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2 Comments Honouring A Canadian Hero

Article written by Boris Bozic on the 30 Oct 2012 in Canada

Even if it took an American movie production company, as well as actor/producer Ben Affleck, to remind us of Ken Taylor’s heroism then so be it. For those of you under the age of 35, Ken Taylor was a true hero. He never played in the NHL nor was a hip-hop artist. Ken Taylor was the Canadian Ambassador to Iran, and I was reminded of his bravery and courage while watching the movie Argo over the weekend. The movie is about six American diplomats who escaped from Iran during the American Embassy hostage crisis in 1979. For those of you old enough to remember the eyes of the world were focused on the crisis and everyone was stunned at the audacity that a super power embassy would be invaded. At the beginning of the crisis Canadian’s, along with the rest of the world, watched the events unfold, but the rest of the world would learn about a Canadian’s bravery and what it means to be an ally.

The Ken Taylor story is an extraordinary one. The movie Argo gives only glimpses of the role Ken Taylor played during the whole ordeal. It’s an American movie; therefore, the Americans have to be the heroes of the movie. No doubt that the CIA came up with an ingenious plot to get the six Americans diplomats out of Iran, and the story behind it was declassified in 1997, by the then President Bill Clinton. In the event you’re not familiar with the story, I won’t give it away, but it is right up there with anything that Clancy, Flynn or Ludlum could come up when writing a novel. Maybe not Ludlum because he’s been dead since 2001, and all his books released after 2001 have been written by ghost writers, most people don’t know that. I digress, no doubt the movie embellished certain aspects of the story for theatrical purposes but that’s Hollywood. Affleck’s movie had no choice but to highlight Ken Taylor and Canada’s willingness to support an ally. If the Iranian authorities had found out that Ken Taylor had supported the CIA efforts, the consequences would have been dire and a good chance those six American Diplomats would be dead today.

The only annoying part of the movie was right at the end of the credits. There was a voice over from Jimmy Carter, the President during the hostage crisis. He stated he really should get the credit but the real story could not be told so the Canadians had to get the credit. I understand Carter wanting to shape the narrative as it relates to his Presidency. His Presidency can be best described as an abject failure, and anything he can say to change historical perceptions works to his benefit. The real political hero here was former Canadian Prime Minister, Joe Clark. I had the pleasure of speaking to the former Prime Minister prior to last year’s CAAMP Mortgage Forum; what a humble and respectful man he his. Unlike Carter, Joe Clark never hungered for glory or credit for his role in getting the six American diplomats out of Iran. He did his job as a leader, and given that Canada has also declassified what happened he should be acknowledged for his courage. In a strange twist of fate the Iranian hostage crisis cost Carter his Presidency and indirectly led to the downfall of the Clark government. That in itself is a very interesting story.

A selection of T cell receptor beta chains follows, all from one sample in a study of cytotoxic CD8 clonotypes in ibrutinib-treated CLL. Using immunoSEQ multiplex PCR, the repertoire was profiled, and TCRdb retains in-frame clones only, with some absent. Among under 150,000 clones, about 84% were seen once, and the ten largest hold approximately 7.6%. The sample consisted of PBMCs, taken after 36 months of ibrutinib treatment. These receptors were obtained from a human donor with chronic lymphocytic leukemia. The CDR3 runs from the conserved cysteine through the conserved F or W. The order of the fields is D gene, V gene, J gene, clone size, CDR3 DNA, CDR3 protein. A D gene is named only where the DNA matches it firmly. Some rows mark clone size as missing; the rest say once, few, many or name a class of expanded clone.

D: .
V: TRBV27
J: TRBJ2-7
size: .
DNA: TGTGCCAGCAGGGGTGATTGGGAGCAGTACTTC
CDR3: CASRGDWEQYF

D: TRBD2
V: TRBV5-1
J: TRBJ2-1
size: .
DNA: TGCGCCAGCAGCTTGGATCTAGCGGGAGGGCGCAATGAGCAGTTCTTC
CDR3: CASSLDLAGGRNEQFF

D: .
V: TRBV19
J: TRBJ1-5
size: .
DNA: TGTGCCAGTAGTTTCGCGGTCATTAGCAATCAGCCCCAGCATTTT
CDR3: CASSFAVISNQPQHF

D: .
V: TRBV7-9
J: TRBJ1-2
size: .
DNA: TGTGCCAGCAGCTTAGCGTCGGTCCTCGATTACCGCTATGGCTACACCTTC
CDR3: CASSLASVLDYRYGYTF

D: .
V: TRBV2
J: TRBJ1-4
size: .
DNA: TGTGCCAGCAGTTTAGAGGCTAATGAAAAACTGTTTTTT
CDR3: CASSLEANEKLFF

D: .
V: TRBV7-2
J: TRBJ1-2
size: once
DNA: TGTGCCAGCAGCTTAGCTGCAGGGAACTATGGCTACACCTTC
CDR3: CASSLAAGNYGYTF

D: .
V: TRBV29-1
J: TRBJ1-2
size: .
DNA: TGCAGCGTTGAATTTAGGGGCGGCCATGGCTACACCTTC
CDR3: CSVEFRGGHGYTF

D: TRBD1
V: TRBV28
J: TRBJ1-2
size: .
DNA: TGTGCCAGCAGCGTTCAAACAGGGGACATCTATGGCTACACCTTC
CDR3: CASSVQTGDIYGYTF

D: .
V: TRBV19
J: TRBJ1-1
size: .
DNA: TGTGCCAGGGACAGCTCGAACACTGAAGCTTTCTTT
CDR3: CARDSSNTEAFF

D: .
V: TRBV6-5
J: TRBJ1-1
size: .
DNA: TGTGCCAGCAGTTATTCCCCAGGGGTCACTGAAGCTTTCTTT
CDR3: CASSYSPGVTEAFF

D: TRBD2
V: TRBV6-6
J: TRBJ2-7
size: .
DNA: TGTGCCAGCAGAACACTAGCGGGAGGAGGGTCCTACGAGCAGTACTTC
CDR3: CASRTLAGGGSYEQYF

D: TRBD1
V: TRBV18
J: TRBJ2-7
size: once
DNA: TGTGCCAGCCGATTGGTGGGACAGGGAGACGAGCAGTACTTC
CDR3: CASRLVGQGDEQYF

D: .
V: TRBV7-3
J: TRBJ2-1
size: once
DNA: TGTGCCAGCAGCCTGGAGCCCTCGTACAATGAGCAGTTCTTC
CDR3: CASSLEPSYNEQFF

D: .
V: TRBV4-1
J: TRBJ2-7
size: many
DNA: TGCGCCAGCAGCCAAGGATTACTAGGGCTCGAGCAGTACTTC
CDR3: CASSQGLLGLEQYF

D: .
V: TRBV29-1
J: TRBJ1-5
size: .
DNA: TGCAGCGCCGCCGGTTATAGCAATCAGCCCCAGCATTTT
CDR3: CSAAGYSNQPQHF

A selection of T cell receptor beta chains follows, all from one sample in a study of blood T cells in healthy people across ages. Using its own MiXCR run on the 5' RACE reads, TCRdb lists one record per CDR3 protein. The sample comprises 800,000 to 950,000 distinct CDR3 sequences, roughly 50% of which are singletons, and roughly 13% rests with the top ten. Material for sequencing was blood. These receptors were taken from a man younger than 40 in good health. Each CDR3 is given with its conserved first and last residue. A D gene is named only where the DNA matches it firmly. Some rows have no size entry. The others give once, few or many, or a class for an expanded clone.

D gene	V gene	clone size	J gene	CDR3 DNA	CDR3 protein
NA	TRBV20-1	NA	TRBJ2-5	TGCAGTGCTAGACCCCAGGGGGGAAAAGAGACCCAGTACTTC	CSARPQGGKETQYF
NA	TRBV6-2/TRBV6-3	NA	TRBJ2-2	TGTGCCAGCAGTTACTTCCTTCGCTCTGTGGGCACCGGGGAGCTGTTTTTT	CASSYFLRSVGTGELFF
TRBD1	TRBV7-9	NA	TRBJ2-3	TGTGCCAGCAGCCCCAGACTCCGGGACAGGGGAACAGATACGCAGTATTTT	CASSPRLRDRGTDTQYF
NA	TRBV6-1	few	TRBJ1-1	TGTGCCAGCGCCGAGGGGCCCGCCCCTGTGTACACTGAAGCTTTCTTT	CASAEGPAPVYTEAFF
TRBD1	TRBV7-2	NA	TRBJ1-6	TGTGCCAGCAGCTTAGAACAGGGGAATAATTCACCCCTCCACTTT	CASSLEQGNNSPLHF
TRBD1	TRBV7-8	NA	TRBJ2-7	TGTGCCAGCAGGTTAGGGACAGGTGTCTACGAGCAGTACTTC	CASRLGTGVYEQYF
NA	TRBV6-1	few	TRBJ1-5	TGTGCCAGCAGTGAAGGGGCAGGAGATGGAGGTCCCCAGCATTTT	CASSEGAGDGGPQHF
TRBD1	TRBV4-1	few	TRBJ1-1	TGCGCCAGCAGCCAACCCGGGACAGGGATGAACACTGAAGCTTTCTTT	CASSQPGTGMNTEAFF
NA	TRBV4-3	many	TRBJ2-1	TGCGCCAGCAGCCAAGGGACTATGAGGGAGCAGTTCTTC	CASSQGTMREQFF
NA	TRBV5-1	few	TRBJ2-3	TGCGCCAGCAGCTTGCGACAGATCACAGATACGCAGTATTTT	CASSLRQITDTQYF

Our role in the escape was a proud Canadian moment.  If you’re looking for something to do with yourself on a Saturday night, because hockey players and owners can’t figure out a way to divvy up $3.3 billion in revenue, you may want to take in the movie Argo.  For those of us old enough to remember, it’s a good reminder.  For those too young to really know, you’ll learn something while being entertained



Until next time,



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marvis olson @Twitter ID Website Reply

Boris——Thank you so much for writing this article——–when we closed our embassy in Iran last month I listened to an interview with Ken on the Cbc’s “The Current”—–& then again after the movie premiered in Hollywood a few weeks ago——you put all the peices together so well—–a big effort on your part —thinking is harder work than hard work—wonderful piece:)

Hali Strandlund @hali_strandlund Website Reply

Thanks for reminding me of this event and of some true blue Canadian heroism. In typical Canadian fashion we do not often give credit where credit is due in a patriotic sense.

I always enjoy going to the theater and now have some for my ‘to do’ list this weekend.

Much appreciated!

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